• 2 Men Arrested In Plot To Murder Singer Joss Stone

    06/15/2011 2:22:33 PM PDT · by OUTKAST · 23 replies
    Police have arrested two men in connection with a plot to rob and murder British soul singer Joss Stone. BBC confirms the men, ages 30 and 33, were arrested after police received a report of a suspicious vehicle in the area near the singer’s home in Cullompton, England. The two were found with swords, maps of the singer’s home, ropes. forensic-style overalls and a body bag in their possession. “Police attended an address in Cullompton after alert residents notified officers about a suspicious-looking vehicle. Officers attended the area at around 1000 BST and subsequently arrested the occupants of a red...
  • RIAA: U.S. copyright law 'isn't working'

    08/25/2010 12:03:18 PM PDT · by a fool in paradise · 80 replies
    CNET ^ | August 23, 2010 2:48 PM PDT | Declan McCullagh
    ASPEN, Colo.--The Recording Industry Association of America said on Monday that current U.S. copyright law is so broken that it "isn't working" for content creators any longer. RIAA President Cary Sherman said the 1998 Digital Millennium Copyright Act contains loopholes that allow broadband providers and Web companies to turn a blind eye to customers' unlawful activities without suffering any legal consequences. "The DMCA isn't working for content people at all," he said at the Technology Policy Institute's Aspen Forum here. "You cannot monitor all the infringements on the Internet. It's simply not possible. We don't have the ability to search...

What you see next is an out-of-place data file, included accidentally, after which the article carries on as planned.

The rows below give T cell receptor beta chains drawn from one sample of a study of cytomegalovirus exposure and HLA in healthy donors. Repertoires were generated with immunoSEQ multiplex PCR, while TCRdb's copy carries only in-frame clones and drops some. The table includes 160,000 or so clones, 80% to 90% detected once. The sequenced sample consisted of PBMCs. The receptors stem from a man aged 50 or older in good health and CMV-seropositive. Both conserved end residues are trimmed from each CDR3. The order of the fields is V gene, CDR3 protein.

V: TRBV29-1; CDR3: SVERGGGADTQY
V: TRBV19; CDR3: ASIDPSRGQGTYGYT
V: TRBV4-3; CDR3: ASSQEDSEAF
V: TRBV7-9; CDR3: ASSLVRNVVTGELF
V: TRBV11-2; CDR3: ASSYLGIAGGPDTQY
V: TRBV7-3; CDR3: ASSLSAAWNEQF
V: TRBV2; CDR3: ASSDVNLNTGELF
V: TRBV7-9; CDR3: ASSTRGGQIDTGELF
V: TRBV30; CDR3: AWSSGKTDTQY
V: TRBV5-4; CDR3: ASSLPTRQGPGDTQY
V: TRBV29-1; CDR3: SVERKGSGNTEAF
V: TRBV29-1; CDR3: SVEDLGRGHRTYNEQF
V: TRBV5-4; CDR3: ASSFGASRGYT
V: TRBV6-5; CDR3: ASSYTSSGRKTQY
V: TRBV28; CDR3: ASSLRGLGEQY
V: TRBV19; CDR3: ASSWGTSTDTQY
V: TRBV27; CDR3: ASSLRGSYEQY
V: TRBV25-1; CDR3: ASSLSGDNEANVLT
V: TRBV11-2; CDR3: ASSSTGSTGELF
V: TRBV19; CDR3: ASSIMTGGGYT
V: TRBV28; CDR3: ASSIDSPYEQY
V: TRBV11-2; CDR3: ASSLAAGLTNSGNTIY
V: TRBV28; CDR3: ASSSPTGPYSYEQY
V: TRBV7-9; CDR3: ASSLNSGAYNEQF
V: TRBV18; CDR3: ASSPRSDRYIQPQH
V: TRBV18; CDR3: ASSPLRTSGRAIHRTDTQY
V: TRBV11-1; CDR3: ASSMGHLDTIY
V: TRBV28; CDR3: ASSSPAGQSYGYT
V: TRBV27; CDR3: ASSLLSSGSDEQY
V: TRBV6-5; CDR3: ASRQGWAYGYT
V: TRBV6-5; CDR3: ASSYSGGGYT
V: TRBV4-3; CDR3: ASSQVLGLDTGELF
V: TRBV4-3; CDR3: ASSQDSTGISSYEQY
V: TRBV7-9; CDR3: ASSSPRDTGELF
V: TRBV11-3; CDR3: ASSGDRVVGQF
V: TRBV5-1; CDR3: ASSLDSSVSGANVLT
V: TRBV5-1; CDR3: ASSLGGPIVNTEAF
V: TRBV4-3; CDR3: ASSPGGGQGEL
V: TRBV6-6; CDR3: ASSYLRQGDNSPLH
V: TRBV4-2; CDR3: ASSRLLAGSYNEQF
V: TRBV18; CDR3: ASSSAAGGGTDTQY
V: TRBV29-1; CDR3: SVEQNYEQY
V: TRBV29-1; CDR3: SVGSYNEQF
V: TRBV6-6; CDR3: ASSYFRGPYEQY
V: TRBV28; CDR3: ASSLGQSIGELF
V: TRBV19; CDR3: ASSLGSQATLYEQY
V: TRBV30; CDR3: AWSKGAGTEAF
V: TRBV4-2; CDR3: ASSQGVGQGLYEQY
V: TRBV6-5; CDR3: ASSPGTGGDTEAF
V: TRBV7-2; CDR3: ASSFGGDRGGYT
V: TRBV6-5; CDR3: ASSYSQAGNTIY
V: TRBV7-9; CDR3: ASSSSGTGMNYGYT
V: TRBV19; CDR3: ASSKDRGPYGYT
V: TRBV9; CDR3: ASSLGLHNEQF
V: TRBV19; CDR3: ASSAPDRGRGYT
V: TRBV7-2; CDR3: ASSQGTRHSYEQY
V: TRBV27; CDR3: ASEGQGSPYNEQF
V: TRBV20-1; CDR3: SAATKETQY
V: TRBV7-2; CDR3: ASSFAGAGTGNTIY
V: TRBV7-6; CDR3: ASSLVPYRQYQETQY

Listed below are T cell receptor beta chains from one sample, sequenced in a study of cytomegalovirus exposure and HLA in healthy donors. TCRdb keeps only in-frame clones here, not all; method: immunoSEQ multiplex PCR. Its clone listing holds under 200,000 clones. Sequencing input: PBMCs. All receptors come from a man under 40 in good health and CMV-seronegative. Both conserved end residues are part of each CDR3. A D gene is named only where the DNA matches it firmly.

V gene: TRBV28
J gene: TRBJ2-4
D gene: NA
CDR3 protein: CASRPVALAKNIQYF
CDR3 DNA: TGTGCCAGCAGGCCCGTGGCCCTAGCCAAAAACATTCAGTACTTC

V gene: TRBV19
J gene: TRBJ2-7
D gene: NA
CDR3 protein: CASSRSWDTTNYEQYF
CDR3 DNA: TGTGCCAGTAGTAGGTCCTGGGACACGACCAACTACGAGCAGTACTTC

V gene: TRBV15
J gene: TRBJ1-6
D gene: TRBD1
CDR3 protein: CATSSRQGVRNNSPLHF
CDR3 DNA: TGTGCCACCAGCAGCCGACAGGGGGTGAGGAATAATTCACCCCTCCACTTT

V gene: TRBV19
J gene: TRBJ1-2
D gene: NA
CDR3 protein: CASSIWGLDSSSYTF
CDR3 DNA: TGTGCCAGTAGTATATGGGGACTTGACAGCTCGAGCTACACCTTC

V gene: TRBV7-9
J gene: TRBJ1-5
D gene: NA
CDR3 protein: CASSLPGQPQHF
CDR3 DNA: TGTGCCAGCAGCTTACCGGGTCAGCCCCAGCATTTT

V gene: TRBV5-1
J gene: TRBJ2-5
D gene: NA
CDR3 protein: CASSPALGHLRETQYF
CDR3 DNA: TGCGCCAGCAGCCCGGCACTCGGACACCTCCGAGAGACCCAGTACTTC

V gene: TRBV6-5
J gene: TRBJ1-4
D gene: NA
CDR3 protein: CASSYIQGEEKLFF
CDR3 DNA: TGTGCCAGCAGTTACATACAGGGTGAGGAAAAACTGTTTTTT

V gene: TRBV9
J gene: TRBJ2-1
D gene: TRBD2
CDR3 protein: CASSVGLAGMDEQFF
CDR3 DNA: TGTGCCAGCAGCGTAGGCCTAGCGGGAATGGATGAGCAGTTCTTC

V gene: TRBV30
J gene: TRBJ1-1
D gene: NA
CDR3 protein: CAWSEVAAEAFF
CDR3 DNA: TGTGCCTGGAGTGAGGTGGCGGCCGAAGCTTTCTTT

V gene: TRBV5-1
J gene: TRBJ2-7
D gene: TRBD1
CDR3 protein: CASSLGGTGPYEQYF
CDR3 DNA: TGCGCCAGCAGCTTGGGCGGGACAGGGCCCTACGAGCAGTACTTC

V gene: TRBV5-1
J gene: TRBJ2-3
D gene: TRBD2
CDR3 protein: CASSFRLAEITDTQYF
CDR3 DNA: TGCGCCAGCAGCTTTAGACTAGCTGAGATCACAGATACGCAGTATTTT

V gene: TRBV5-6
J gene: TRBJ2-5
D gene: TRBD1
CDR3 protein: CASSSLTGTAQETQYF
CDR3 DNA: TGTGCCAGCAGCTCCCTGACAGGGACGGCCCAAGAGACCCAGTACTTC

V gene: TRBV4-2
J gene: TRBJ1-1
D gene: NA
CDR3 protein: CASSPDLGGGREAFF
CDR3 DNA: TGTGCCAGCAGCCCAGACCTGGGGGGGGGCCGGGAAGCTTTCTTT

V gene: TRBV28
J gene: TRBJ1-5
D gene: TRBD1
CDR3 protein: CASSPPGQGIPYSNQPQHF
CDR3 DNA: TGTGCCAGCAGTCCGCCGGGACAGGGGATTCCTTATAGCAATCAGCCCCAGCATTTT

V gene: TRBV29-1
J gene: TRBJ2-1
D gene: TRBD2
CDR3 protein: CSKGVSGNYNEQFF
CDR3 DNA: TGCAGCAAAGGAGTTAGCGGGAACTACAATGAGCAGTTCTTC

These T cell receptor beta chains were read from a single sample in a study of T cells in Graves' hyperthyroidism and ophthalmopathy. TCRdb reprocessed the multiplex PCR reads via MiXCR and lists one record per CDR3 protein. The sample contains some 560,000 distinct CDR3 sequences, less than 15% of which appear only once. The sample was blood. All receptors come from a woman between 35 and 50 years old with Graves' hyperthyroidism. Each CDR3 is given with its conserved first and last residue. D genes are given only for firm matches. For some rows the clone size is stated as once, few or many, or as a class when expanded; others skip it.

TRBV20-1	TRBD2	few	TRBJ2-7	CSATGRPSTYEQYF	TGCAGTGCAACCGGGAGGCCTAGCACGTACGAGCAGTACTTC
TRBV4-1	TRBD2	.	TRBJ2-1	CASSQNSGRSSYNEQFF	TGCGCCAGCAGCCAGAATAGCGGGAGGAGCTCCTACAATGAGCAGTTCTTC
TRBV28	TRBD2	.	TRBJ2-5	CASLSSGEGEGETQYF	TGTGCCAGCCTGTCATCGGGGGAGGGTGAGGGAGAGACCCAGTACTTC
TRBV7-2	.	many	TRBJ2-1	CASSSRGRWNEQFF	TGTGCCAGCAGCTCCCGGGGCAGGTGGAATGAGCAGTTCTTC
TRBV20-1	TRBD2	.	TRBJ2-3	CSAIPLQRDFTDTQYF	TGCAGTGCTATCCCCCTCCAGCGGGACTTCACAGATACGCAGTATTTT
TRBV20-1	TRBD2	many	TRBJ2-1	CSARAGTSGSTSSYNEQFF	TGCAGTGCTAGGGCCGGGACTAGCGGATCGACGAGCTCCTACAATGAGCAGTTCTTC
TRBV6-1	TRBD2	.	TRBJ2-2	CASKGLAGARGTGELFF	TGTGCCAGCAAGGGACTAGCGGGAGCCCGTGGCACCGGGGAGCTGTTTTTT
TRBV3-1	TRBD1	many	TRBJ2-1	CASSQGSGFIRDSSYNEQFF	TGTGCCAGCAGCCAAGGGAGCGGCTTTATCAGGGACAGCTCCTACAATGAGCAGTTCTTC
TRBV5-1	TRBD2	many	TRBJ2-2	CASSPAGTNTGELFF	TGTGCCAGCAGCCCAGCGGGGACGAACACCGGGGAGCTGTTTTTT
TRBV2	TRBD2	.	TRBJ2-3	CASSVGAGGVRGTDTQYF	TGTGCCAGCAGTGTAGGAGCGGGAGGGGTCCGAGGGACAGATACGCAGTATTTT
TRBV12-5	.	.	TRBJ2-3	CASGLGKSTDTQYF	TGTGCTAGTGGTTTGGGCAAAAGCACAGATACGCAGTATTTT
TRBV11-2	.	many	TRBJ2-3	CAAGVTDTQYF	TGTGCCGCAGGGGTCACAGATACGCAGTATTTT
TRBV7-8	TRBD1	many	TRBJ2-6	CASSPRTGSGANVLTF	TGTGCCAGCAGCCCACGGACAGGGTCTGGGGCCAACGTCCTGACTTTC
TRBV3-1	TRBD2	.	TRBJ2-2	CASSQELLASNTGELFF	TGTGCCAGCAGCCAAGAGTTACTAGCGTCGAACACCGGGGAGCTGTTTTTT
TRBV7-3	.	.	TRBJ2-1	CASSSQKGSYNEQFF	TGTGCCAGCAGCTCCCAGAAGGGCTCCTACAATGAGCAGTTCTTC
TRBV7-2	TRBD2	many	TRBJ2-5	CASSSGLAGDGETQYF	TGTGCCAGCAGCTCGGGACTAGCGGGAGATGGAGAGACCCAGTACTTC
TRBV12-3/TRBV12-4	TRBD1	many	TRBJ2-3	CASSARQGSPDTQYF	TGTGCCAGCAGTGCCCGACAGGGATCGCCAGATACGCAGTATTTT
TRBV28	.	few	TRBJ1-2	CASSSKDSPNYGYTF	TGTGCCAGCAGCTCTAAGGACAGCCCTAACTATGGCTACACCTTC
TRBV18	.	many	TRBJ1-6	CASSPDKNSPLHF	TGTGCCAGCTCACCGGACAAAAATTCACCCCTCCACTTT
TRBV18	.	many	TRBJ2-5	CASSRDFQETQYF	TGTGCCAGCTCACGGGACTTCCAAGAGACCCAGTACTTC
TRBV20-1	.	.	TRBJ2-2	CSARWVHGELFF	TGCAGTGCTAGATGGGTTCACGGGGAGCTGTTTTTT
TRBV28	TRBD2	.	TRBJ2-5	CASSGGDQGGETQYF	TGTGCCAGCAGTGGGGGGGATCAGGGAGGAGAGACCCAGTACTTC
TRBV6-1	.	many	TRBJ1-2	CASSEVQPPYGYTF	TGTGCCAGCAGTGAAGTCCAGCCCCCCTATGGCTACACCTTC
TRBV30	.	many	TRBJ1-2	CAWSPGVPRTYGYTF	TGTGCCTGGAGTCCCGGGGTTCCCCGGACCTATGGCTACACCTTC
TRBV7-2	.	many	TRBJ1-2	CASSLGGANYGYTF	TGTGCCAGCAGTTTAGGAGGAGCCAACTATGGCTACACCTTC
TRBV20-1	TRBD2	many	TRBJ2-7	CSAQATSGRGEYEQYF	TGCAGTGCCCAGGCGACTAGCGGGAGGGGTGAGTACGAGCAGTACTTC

• Radio Stations Propose Paying to Play Music (the dreaded radio tax, another bailout)

    08/23/2010 2:17:42 PM PDT · by a fool in paradise · 26 replies
    NY Times ^ | August 23, 2010 | JOSEPH PLAMBECK
    ...a framework of a deal in which stations would pay a total of about $100 million a year in performance fees. ...The association’s outline suggests that the largest stations pay a performance fee of 1 percent of net revenue, and smaller stations a lower rate or none at all. While labels and musicians have long sought performance fees, broadcasters have argued that the stations provide important promotion for artists, and that a fee might put small stations out of business. ...it would still need Congressional approval. ...Last year, after the both the House and Senate judiciary committees approved bills that...